It’s my nifty little virtual suggestion box. I’m taking a little break today. Okay, actually I am working on a series about Real Food for Less and another that’s a surprise. Working is probably not the right word. More like researching for my own benefit ; – )
Anyway, while I’m out I left this nifty little box for you to fill. Do you want me to research the best prenatal supplement? Leave me a comment. Or perhaps you want to know how to make cheap, non-toxic household cleaners. I’d be happy to help! Just leave a comment with your suggestion.
The best topics come from your questions. Extended Breastfeeding Myth #3, which I’ll be posting tomorrow, is one of my favorites so far and, you guessed it, it came from a question. You guys are so curious and thoughtful I just love it (and you)! So . .. cloth diapers, toddler eating habits, meal planning, co-sleeping, vaccination, water birth, raw milk, whatever! Let me know what interests you and I’ll blog about it.
This is the patio to the gorgeous (and huge!) beachfront home we stayed in on our honeymoon. We are not here.
A few years later, Daniel and I listened to waves quietly lap the shore on this secluded beach. We are not here either.
When Katie came and changed our lives (and our lifestyles) forever, we went here. But not this year.
This year our precious baby is going to be born in the very month we’d planned to take our vacation. Sun lover that I am (Vitamin D is good for you!!!), I just couldn’t go a whole summer without playing in some water. Though I’ve given up my saltwater wishes, there is a great local waterpark around here that Katie simply adores. I hate chlorine pools, but this summer it is what it is.
For the past couple of weekends we’ve been spending a lot of time there, returning home in the evening only to play ocean sounds on our Homedics SoundSpa (to complete the experience). I’m so relaxed I can’t think of a proper blog topic.
Which is good, I think. Have a wonderful Sunday. See you tomorrow ; – )Read More »
I’m not sure whether to call it fitting or ironic that Café Modern, the restaurant located in the Modern Art Museum of Fort Worth, is throwing aside present food conventions in favor of the traditions of the past. Although Modern art “is usually associated with art in which the traditions of the past have been thrown aside in a spirit of experimentation,”¹ Executive Chef Dena Peterson is serving up anything but Food Noveau.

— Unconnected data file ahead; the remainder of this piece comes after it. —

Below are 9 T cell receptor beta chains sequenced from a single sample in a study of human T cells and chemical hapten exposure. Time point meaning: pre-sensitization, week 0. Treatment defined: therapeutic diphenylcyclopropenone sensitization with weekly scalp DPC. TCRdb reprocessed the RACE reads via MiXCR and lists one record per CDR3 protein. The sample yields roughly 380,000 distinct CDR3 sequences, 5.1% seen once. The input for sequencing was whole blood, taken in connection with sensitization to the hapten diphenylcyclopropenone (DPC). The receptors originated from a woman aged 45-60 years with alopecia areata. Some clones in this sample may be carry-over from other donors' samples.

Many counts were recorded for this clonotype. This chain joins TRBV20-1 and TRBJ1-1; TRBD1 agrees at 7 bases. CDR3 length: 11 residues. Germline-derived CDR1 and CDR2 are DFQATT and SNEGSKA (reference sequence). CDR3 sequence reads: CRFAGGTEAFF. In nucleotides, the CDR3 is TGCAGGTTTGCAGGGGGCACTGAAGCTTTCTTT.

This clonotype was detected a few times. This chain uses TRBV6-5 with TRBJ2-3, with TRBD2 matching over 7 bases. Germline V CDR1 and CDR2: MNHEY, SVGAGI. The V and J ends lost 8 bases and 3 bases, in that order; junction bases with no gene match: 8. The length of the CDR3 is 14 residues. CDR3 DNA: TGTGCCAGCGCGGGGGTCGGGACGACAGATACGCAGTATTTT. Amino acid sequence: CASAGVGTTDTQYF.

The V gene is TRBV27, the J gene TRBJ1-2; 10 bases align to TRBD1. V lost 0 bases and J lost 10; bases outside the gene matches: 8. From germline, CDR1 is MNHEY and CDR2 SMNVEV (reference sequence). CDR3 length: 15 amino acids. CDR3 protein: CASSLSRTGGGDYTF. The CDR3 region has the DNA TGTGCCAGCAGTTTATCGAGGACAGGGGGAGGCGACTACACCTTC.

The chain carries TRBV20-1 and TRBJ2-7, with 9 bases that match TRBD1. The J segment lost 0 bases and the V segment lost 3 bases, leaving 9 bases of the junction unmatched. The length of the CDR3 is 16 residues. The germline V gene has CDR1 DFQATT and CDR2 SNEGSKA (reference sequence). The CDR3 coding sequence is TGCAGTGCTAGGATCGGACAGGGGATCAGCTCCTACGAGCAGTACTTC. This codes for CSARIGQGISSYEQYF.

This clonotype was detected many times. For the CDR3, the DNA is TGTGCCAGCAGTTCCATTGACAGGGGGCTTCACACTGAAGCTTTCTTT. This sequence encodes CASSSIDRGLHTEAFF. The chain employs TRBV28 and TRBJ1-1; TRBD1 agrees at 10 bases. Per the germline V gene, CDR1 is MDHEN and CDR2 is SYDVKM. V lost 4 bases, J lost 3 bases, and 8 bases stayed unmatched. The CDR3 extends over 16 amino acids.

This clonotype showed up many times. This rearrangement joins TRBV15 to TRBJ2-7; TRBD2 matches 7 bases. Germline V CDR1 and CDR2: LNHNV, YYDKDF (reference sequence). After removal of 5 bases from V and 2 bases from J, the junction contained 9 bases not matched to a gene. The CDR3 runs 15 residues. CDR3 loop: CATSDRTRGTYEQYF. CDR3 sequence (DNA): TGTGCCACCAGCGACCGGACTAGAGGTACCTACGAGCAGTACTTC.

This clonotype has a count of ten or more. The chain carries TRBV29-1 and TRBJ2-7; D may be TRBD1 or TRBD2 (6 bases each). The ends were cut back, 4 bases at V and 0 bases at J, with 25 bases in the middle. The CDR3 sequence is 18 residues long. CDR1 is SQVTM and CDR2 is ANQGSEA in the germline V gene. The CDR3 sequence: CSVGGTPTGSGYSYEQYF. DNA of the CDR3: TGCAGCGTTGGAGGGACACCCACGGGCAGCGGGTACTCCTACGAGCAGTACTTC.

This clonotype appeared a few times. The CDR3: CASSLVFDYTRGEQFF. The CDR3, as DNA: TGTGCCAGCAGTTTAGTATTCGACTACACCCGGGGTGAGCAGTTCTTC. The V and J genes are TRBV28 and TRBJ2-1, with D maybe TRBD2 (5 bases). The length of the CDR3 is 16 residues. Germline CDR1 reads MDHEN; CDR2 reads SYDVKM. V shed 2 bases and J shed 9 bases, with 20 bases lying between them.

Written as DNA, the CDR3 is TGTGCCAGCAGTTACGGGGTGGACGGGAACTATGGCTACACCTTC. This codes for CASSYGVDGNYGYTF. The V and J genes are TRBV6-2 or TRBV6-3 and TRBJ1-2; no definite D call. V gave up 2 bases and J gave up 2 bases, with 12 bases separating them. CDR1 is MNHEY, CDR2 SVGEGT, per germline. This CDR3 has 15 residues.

Just a few steps away from the kitchen you can stroll by Dena’s charming little garden, a living symbol of the “Circle of Responsibility” philosophy behind the restaurant. Bon Appétit Management Company, which runs this restaurant along with many others, is the first of it’s kind. It’s goal is to offer:
Food choices that celebrate flavor, affirm regional cultural traditions, and support local communities without compromising air, water or soil, now and in the future.
Here are just a few of their Kitchen Principles:
I find it really refreshing that a large company is making the effort to seek locally produced products rather than buying in bulk and shipping the same thing to every location. The menu prices were not outlandish, proving that it can be done affordably. Check out their website for more info on their innovative approach.
Okay, art might be too lofty a term, but I’m trying to keep with the theme here ; – ) How about artisanal? Yes, that fits nicely. Many of the ingredients used at Café Modern come from local farmers and artisans. Here’s the short list:
When I asked Dena about their eggs, she told me “All of our shell eggs are cage free, certified humane (usually Phil’s brand). (My produce supply company and broadline distributor both carry them) Though I am interested in getting local, free range eggs – I raise chickens at home – and there is no substituting the flavor of a farm fresh egg!”
Regarding produce, Dena told me:
I buy as much as possible from the Cowtown Farmer’s Market each week. I also utilize my produce company that provides various produce from local farms which changes weekly. I also grow a bit in my garden here at the restaurant and a bit at home. There is nothing better than knowing exactly where your food has been!! At the moment, I am purchasing Tomatoes from Scott Farms, radishes, lettuces, asparagus, herbs, strawberries, turnips, etc.. As the season changes I will be buying more and more fruit such as peaches, melons and plums.
I like this woman!
Oh yes, the food! Sorry, I am such a sucker for good ingredients sometimes I just go on and on. Daniel ordered “Susan’s Duck PB&J.” Yes, a duck peanut butter and jelly sandwich.
Shredded Smoked Duck with Cashew – Peanut Butter, Mild Jalapeno Pepper Jelly and
Grilled Red Onion on Toasted Multigrain Bread.
I’ll admit I was very skeptical, but it was delicious. The jalapeno jelly was the clincher for me. If you stop in don’t be afraid to give it a try.